The 9-1-1 system started in 1968 and while it may have efficiently done its job in its early years, today is a different story. Many argue that the problem lies in cell phones. When cell phones weren’t invented, 9-1-1 call centers could be sure that the landline call was where the emergency was located.
Today, more than 75% of 9-1-1 calls originate from cell phones. The challenge begins when 9-1-1 call centers receive wireless calls; they generally only know the sector of where the call originates from, but they don’t have the technology to pinpoint the caller’s location. Many 9-1-1 caller centers haven’t upgraded their system’s technology yet. Because of this, many experts say it may be awhile before all call centers are able to figure out the exact location of a wireless caller.
Even when a caller gives an address, it’s not always easy to locate the address right away, so call centers have to use their dated technology find the location of the caller. Administrators need to carefully assess whether 9-1-1 centers should be consolidated. This means that each state will have a very limited number of call centers, but will be equipped with advanced technology and resources that are able to spread further. For example, in Vermont there are two centers that handle calls from the entire state.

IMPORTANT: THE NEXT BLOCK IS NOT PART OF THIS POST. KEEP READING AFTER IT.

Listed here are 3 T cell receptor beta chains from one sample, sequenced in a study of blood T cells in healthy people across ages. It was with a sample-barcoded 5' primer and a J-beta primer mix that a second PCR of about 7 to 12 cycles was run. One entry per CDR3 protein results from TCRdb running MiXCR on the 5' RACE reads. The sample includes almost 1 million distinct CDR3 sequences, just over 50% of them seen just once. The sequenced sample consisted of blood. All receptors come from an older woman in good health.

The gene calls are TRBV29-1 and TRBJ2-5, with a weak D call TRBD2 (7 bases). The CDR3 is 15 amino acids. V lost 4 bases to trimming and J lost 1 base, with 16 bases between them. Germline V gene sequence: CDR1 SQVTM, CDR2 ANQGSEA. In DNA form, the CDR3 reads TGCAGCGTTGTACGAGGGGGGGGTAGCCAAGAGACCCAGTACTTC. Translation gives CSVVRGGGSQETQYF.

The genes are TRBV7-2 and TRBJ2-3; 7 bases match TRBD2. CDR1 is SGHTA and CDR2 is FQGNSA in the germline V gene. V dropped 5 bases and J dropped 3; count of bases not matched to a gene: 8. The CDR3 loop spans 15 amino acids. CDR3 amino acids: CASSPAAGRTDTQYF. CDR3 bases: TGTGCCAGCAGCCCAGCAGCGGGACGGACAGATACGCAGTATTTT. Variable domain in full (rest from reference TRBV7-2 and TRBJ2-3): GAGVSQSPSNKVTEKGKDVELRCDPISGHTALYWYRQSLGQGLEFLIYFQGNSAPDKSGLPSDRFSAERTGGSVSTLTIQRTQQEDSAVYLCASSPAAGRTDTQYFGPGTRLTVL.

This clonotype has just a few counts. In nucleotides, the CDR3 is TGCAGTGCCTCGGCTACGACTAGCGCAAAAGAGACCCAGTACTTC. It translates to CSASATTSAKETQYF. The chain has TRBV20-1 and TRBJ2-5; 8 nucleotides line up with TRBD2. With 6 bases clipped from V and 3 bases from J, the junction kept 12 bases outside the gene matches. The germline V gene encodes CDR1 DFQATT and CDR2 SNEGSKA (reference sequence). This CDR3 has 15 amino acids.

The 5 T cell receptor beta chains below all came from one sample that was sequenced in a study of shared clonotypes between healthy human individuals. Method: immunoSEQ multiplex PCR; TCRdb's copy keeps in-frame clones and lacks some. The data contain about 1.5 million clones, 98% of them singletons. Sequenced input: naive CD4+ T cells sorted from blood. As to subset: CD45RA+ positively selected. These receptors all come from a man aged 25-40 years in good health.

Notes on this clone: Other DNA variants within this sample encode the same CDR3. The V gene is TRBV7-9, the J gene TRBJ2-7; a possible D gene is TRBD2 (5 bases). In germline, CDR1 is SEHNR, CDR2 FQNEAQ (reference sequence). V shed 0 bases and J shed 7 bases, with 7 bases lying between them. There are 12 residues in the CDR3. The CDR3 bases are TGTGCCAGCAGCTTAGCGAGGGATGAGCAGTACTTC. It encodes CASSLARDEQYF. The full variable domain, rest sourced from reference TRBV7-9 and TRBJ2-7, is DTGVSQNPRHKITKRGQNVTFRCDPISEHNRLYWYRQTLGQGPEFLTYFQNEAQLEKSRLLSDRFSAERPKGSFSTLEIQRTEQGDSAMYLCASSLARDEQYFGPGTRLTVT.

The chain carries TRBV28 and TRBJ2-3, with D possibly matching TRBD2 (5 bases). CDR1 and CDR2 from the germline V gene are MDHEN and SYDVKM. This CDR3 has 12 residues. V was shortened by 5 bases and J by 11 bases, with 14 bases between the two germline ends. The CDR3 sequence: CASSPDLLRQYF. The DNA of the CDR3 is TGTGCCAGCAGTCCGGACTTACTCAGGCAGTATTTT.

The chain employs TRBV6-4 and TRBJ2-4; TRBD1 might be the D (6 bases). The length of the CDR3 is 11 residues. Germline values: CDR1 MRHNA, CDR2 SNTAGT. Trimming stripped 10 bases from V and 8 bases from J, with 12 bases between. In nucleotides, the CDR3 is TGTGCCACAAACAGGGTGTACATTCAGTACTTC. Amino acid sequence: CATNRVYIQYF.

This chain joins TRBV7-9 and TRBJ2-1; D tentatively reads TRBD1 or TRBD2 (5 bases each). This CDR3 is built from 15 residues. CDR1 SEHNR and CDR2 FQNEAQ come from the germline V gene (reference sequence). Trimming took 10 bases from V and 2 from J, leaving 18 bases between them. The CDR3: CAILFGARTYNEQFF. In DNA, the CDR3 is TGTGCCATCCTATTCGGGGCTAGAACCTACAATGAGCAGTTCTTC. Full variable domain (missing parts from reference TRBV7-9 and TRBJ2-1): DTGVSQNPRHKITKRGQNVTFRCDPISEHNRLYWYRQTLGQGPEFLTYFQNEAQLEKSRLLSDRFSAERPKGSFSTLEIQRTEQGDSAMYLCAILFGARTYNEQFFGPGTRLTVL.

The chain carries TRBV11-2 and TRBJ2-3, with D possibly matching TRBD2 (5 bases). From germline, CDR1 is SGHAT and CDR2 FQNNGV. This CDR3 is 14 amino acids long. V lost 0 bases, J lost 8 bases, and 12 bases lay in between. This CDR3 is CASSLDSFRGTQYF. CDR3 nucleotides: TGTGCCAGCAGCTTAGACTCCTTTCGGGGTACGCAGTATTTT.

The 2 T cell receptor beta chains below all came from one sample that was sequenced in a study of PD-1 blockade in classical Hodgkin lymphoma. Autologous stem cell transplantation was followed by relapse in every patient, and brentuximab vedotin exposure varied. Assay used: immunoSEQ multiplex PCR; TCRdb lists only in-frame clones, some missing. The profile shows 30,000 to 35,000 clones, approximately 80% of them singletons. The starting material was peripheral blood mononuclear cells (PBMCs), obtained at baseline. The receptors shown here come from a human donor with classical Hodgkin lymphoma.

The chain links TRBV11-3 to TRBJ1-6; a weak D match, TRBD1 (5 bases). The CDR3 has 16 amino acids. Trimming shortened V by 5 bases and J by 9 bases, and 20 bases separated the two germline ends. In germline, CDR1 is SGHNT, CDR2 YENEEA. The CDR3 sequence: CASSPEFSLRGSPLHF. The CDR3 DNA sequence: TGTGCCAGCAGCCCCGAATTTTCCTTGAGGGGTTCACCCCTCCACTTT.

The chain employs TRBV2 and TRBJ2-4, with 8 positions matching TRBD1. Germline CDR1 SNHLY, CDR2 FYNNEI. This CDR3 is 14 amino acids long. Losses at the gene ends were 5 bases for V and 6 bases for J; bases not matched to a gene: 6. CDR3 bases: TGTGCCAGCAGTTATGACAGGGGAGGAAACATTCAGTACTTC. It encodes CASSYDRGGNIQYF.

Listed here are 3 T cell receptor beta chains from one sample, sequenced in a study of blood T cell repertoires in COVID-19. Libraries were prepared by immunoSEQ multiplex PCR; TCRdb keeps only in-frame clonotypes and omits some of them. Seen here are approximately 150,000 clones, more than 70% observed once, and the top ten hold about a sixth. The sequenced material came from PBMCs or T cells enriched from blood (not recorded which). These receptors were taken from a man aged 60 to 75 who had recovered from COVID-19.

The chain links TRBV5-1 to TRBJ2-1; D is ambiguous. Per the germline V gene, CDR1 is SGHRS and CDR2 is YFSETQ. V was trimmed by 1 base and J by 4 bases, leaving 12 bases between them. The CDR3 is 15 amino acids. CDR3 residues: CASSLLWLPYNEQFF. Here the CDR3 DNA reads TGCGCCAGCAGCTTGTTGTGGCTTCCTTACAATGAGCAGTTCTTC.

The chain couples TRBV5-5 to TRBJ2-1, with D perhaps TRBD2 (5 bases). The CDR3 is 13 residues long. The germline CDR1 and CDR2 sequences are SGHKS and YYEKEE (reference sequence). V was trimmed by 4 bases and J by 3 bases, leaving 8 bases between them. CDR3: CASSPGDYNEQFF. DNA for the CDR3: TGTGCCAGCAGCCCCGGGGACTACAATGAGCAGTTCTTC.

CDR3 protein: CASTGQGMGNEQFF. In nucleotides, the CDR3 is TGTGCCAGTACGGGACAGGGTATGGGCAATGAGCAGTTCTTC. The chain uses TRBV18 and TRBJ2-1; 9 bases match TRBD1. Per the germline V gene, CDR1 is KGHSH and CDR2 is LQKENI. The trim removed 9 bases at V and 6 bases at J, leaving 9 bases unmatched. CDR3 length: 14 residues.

Elizabeth Adams, a former 9-1-1 call center administrator, says she understands that it’s a more efficient way, but she struggles to find the point at which there is too much limitation on call centers in a single state. As 9-1-1 centers struggle with the costs of advanced technology, a number of states have passed legislation forcing consolidation in the name of lower costs. In certain states, maintaining a sustainable call center is not feasible when taking into account employee costs, fiscal challenges, and health care costs.
It becomes even more difficult when communities are not able to raise enough money through taxes and other means. Budge Currier, a 9-1-1 administrator, believes that while consolidation of call center might mean obtaining next generation technology, the cost and services of these call centers show no significant change. Begging the question: is consolidation the logical next step for 9-1-1 call centers or is there another solution? Should we be putting our resources towards better call center tech or other areas like mental health crisis training for dispatchers?
- Budge Currier, 911 Administrator, State of California
- Elizabeth Adams, former 911 call center administrator, Vermont State Police
- Lawrence Consalvos, President and Chief Operating Officer, IXP Corporation (public safety firm)